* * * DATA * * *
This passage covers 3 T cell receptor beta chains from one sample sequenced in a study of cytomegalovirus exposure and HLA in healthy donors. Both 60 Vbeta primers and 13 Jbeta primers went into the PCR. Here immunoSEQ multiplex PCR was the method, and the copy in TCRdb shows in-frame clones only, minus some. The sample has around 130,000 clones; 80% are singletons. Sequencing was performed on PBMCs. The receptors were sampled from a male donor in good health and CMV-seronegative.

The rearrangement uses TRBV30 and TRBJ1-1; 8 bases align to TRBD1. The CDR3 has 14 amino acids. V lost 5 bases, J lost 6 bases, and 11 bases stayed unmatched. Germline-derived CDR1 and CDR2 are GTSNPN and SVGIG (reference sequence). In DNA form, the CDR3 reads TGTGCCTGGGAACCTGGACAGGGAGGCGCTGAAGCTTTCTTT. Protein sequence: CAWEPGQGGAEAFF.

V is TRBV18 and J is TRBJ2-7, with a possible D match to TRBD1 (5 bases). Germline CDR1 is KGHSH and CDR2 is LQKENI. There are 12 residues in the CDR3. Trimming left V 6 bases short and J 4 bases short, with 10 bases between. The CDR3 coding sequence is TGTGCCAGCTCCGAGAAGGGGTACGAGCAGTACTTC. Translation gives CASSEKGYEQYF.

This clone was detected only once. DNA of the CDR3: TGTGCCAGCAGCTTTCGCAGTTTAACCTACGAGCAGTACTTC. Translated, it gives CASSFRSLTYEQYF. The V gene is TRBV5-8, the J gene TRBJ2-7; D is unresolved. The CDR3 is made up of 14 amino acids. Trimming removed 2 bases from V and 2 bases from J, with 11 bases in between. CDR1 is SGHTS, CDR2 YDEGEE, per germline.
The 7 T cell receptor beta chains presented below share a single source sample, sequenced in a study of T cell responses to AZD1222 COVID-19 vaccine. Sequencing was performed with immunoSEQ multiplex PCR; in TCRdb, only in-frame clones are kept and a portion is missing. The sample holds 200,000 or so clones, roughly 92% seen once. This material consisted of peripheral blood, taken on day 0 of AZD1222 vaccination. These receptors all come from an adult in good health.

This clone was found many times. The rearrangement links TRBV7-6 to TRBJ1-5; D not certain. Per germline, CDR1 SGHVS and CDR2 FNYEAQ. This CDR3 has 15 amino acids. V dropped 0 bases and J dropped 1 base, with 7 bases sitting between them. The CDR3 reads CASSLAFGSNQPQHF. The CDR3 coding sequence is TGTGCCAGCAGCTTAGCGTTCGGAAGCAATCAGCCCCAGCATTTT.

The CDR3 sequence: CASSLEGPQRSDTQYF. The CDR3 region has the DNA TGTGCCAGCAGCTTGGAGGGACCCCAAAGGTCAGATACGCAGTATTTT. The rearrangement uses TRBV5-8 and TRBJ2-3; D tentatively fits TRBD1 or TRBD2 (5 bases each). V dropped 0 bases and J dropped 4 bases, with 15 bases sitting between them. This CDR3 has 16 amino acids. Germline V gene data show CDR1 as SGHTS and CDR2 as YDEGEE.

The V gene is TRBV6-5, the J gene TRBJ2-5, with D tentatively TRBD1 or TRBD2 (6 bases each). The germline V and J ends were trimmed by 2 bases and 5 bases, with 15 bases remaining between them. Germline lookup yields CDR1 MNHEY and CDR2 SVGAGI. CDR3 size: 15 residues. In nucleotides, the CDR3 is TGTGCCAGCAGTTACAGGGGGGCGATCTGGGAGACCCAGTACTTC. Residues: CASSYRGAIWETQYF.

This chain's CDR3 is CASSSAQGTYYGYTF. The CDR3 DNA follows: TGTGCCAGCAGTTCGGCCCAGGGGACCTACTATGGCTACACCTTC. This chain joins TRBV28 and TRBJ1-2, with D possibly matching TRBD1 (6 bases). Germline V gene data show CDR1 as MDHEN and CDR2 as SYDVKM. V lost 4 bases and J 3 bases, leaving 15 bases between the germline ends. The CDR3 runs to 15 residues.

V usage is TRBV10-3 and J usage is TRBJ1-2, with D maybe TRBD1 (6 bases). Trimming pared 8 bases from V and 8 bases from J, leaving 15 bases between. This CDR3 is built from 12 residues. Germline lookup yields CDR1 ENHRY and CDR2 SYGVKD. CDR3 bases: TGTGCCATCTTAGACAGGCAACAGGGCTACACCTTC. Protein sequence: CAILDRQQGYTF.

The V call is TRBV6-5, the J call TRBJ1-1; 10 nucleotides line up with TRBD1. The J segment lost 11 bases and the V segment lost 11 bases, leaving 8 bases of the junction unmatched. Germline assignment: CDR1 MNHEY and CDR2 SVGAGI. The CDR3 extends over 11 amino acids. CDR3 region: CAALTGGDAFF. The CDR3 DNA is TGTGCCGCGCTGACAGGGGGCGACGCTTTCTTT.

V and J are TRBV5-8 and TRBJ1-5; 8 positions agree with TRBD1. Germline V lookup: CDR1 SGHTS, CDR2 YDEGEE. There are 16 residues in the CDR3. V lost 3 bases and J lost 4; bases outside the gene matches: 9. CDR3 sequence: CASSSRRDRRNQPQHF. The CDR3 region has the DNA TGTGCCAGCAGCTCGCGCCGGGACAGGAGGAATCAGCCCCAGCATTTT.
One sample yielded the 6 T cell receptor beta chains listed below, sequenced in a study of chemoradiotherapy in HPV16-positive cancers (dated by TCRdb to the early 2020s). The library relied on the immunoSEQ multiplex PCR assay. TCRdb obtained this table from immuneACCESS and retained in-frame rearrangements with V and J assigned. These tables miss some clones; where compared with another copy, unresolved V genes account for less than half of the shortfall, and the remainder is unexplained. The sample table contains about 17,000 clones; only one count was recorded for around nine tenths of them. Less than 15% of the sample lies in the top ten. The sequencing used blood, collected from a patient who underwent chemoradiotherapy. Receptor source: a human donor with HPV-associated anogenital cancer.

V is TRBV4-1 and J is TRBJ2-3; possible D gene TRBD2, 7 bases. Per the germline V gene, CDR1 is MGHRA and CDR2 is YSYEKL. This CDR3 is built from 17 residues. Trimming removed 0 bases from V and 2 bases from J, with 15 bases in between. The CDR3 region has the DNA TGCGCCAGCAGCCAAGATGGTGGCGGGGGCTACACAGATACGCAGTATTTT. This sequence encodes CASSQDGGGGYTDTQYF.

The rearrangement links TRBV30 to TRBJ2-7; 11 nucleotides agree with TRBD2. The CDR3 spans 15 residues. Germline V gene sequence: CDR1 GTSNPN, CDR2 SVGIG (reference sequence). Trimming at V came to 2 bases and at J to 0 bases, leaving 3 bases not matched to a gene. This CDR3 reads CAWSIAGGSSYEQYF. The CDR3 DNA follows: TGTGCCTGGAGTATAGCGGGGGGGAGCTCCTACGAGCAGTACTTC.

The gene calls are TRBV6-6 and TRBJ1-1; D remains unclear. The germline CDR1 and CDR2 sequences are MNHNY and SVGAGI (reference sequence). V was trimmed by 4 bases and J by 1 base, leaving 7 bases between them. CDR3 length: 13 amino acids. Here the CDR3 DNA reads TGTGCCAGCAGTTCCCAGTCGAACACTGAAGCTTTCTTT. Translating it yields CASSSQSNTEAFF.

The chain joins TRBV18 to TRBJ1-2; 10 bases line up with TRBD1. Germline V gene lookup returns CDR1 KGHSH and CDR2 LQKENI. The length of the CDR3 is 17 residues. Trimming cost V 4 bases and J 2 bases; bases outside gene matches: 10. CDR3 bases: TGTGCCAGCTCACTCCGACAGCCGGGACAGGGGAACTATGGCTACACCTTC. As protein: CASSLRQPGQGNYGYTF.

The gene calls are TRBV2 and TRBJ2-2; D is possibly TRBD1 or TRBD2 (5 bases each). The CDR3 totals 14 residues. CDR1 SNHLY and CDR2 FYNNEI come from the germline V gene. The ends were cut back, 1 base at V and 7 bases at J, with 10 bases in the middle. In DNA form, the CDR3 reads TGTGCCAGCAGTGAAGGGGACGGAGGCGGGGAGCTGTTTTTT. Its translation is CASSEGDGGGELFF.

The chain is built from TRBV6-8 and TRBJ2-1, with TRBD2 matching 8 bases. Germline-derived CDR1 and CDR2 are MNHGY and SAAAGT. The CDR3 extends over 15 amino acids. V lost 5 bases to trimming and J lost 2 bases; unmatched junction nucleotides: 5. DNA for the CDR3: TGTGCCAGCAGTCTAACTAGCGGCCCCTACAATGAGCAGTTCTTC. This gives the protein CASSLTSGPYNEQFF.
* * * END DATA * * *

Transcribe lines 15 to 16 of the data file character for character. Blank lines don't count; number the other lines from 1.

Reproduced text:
The rearrangement links TRBV30 to TRBJ2-7; 11 nucleotides agree with TRBD2. The CDR3 spans 15 residues. Germline V gene sequence: CDR1 GTSNPN, CDR2 SVGIG (reference sequence). Trimming at V came to 2 bases and at J to 0 bases, leaving 3 bases not matched to a gene. This CDR3 reads CAWSIAGGSSYEQYF. The CDR3 DNA follows: TGTGCCTGGAGTATAGCGGGGGGGAGCTCCTACGAGCAGTACTTC.

The gene calls are TRBV6-6 and TRBJ1-1; D remains unclear. The germline CDR1 and CDR2 sequences are MNHNY and SVGAGI (reference sequence). V was trimmed by 4 bases and J by 1 base, leaving 7 bases between them. CDR3 length: 13 amino acids. Here the CDR3 DNA reads TGTGCCAGCAGTTCCCAGTCGAACACTGAAGCTTTCTTT. Translating it yields CASSSQSNTEAFF.